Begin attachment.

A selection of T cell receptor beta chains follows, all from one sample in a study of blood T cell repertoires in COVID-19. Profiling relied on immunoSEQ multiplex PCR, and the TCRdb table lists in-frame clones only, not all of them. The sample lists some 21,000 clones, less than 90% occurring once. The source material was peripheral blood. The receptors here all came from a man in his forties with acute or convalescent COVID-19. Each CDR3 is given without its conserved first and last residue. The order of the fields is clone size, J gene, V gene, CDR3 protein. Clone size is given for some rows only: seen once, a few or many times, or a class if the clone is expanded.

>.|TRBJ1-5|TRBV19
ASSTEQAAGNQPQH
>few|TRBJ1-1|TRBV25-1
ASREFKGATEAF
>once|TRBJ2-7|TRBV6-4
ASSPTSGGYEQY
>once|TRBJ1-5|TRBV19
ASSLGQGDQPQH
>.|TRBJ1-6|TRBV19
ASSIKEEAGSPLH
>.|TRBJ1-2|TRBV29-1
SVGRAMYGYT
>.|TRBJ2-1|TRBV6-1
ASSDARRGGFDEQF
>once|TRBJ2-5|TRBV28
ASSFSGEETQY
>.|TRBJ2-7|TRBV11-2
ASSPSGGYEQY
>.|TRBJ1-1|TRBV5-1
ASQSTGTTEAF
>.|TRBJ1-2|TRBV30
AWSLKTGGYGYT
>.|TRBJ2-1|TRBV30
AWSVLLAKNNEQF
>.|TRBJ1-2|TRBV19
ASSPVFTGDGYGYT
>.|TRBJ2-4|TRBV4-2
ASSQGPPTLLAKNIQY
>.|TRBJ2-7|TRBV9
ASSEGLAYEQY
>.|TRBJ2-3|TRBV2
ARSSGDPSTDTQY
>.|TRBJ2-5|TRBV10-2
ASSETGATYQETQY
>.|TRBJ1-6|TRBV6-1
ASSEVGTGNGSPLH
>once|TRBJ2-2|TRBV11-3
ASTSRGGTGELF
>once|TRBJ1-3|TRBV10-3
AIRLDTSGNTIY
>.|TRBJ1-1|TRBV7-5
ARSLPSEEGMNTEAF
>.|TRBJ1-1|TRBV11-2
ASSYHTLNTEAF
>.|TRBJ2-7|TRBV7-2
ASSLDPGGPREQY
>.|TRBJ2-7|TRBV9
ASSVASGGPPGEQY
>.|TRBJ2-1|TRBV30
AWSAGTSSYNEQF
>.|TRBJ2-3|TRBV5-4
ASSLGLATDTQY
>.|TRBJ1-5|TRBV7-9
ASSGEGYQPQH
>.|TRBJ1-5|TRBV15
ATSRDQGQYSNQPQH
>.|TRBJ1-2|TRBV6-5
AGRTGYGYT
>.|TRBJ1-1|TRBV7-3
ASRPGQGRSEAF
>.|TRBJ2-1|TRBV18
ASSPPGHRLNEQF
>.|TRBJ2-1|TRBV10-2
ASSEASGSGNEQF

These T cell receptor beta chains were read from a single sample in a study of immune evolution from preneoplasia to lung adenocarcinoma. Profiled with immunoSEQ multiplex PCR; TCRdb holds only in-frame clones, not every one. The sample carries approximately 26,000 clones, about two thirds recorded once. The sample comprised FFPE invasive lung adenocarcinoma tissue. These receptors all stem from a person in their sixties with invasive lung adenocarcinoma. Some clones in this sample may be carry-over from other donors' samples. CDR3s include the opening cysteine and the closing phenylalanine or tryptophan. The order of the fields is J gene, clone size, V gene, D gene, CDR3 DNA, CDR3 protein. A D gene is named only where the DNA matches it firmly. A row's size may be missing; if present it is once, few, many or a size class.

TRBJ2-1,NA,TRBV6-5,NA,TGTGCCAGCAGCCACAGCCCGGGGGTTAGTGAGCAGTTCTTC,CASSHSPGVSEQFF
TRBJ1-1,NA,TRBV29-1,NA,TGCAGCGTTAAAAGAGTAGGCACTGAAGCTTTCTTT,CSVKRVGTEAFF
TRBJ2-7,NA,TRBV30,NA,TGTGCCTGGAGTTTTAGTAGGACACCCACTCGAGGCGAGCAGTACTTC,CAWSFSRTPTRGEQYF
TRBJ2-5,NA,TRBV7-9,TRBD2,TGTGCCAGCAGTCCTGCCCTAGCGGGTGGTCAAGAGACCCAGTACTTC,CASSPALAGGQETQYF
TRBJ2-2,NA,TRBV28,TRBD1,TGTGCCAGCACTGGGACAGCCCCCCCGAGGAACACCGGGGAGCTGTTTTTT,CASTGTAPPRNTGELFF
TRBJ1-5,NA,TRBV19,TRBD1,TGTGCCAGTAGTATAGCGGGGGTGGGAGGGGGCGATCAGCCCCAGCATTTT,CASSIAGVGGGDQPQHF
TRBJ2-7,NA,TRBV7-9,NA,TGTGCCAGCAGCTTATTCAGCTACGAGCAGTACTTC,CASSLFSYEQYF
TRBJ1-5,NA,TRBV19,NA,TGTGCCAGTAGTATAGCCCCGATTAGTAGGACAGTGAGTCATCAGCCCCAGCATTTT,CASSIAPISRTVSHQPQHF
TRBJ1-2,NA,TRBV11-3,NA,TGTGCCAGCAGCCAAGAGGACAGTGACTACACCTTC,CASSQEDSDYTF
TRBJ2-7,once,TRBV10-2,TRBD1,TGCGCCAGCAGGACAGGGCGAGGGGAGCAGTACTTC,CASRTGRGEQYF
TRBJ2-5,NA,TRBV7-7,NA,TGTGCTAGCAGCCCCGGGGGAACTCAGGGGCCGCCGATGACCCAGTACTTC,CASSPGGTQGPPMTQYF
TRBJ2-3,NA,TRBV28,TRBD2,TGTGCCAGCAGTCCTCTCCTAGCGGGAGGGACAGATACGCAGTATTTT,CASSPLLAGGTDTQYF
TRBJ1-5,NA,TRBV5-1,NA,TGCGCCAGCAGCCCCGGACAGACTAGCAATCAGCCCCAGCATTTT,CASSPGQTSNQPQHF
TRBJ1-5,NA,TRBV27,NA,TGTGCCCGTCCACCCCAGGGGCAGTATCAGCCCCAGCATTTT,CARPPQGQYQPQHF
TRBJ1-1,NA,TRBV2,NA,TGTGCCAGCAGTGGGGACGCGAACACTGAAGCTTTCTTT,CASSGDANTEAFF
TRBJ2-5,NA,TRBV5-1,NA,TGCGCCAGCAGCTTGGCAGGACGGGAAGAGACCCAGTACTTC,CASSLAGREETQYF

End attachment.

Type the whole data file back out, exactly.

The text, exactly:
A selection of T cell receptor beta chains follows, all from one sample in a study of blood T cell repertoires in COVID-19. Profiling relied on immunoSEQ multiplex PCR, and the TCRdb table lists in-frame clones only, not all of them. The sample lists some 21,000 clones, less than 90% occurring once. The source material was peripheral blood. The receptors here all came from a man in his forties with acute or convalescent COVID-19. Each CDR3 is given without its conserved first and last residue. The order of the fields is clone size, J gene, V gene, CDR3 protein. Clone size is given for some rows only: seen once, a few or many times, or a class if the clone is expanded.

>.|TRBJ1-5|TRBV19
ASSTEQAAGNQPQH
>few|TRBJ1-1|TRBV25-1
ASREFKGATEAF
>once|TRBJ2-7|TRBV6-4
ASSPTSGGYEQY
>once|TRBJ1-5|TRBV19
ASSLGQGDQPQH
>.|TRBJ1-6|TRBV19
ASSIKEEAGSPLH
>.|TRBJ1-2|TRBV29-1
SVGRAMYGYT
>.|TRBJ2-1|TRBV6-1
ASSDARRGGFDEQF
>once|TRBJ2-5|TRBV28
ASSFSGEETQY
>.|TRBJ2-7|TRBV11-2
ASSPSGGYEQY
>.|TRBJ1-1|TRBV5-1
ASQSTGTTEAF
>.|TRBJ1-2|TRBV30
AWSLKTGGYGYT
>.|TRBJ2-1|TRBV30
AWSVLLAKNNEQF
>.|TRBJ1-2|TRBV19
ASSPVFTGDGYGYT
>.|TRBJ2-4|TRBV4-2
ASSQGPPTLLAKNIQY
>.|TRBJ2-7|TRBV9
ASSEGLAYEQY
>.|TRBJ2-3|TRBV2
ARSSGDPSTDTQY
>.|TRBJ2-5|TRBV10-2
ASSETGATYQETQY
>.|TRBJ1-6|TRBV6-1
ASSEVGTGNGSPLH
>once|TRBJ2-2|TRBV11-3
ASTSRGGTGELF
>once|TRBJ1-3|TRBV10-3
AIRLDTSGNTIY
>.|TRBJ1-1|TRBV7-5
ARSLPSEEGMNTEAF
>.|TRBJ1-1|TRBV11-2
ASSYHTLNTEAF
>.|TRBJ2-7|TRBV7-2
ASSLDPGGPREQY
>.|TRBJ2-7|TRBV9
ASSVASGGPPGEQY
>.|TRBJ2-1|TRBV30
AWSAGTSSYNEQF
>.|TRBJ2-3|TRBV5-4
ASSLGLATDTQY
>.|TRBJ1-5|TRBV7-9
ASSGEGYQPQH
>.|TRBJ1-5|TRBV15
ATSRDQGQYSNQPQH
>.|TRBJ1-2|TRBV6-5
AGRTGYGYT
>.|TRBJ1-1|TRBV7-3
ASRPGQGRSEAF
>.|TRBJ2-1|TRBV18
ASSPPGHRLNEQF
>.|TRBJ2-1|TRBV10-2
ASSEASGSGNEQF

These T cell receptor beta chains were read from a single sample in a study of immune evolution from preneoplasia to lung adenocarcinoma. Profiled with immunoSEQ multiplex PCR; TCRdb holds only in-frame clones, not every one. The sample carries approximately 26,000 clones, about two thirds recorded once. The sample comprised FFPE invasive lung adenocarcinoma tissue. These receptors all stem from a person in their sixties with invasive lung adenocarcinoma. Some clones in this sample may be carry-over from other donors' samples. CDR3s include the opening cysteine and the closing phenylalanine or tryptophan. The order of the fields is J gene, clone size, V gene, D gene, CDR3 DNA, CDR3 protein. A D gene is named only where the DNA matches it firmly. A row's size may be missing; if present it is once, few, many or a size class.

TRBJ2-1,NA,TRBV6-5,NA,TGTGCCAGCAGCCACAGCCCGGGGGTTAGTGAGCAGTTCTTC,CASSHSPGVSEQFF
TRBJ1-1,NA,TRBV29-1,NA,TGCAGCGTTAAAAGAGTAGGCACTGAAGCTTTCTTT,CSVKRVGTEAFF
TRBJ2-7,NA,TRBV30,NA,TGTGCCTGGAGTTTTAGTAGGACACCCACTCGAGGCGAGCAGTACTTC,CAWSFSRTPTRGEQYF
TRBJ2-5,NA,TRBV7-9,TRBD2,TGTGCCAGCAGTCCTGCCCTAGCGGGTGGTCAAGAGACCCAGTACTTC,CASSPALAGGQETQYF
TRBJ2-2,NA,TRBV28,TRBD1,TGTGCCAGCACTGGGACAGCCCCCCCGAGGAACACCGGGGAGCTGTTTTTT,CASTGTAPPRNTGELFF
TRBJ1-5,NA,TRBV19,TRBD1,TGTGCCAGTAGTATAGCGGGGGTGGGAGGGGGCGATCAGCCCCAGCATTTT,CASSIAGVGGGDQPQHF
TRBJ2-7,NA,TRBV7-9,NA,TGTGCCAGCAGCTTATTCAGCTACGAGCAGTACTTC,CASSLFSYEQYF
TRBJ1-5,NA,TRBV19,NA,TGTGCCAGTAGTATAGCCCCGATTAGTAGGACAGTGAGTCATCAGCCCCAGCATTTT,CASSIAPISRTVSHQPQHF
TRBJ1-2,NA,TRBV11-3,NA,TGTGCCAGCAGCCAAGAGGACAGTGACTACACCTTC,CASSQEDSDYTF
TRBJ2-7,once,TRBV10-2,TRBD1,TGCGCCAGCAGGACAGGGCGAGGGGAGCAGTACTTC,CASRTGRGEQYF
TRBJ2-5,NA,TRBV7-7,NA,TGTGCTAGCAGCCCCGGGGGAACTCAGGGGCCGCCGATGACCCAGTACTTC,CASSPGGTQGPPMTQYF
TRBJ2-3,NA,TRBV28,TRBD2,TGTGCCAGCAGTCCTCTCCTAGCGGGAGGGACAGATACGCAGTATTTT,CASSPLLAGGTDTQYF
TRBJ1-5,NA,TRBV5-1,NA,TGCGCCAGCAGCCCCGGACAGACTAGCAATCAGCCCCAGCATTTT,CASSPGQTSNQPQHF
TRBJ1-5,NA,TRBV27,NA,TGTGCCCGTCCACCCCAGGGGCAGTATCAGCCCCAGCATTTT,CARPPQGQYQPQHF
TRBJ1-1,NA,TRBV2,NA,TGTGCCAGCAGTGGGGACGCGAACACTGAAGCTTTCTTT,CASSGDANTEAFF
TRBJ2-5,NA,TRBV5-1,NA,TGCGCCAGCAGCTTGGCAGGACGGGAAGAGACCCAGTACTTC,CASSLAGREETQYF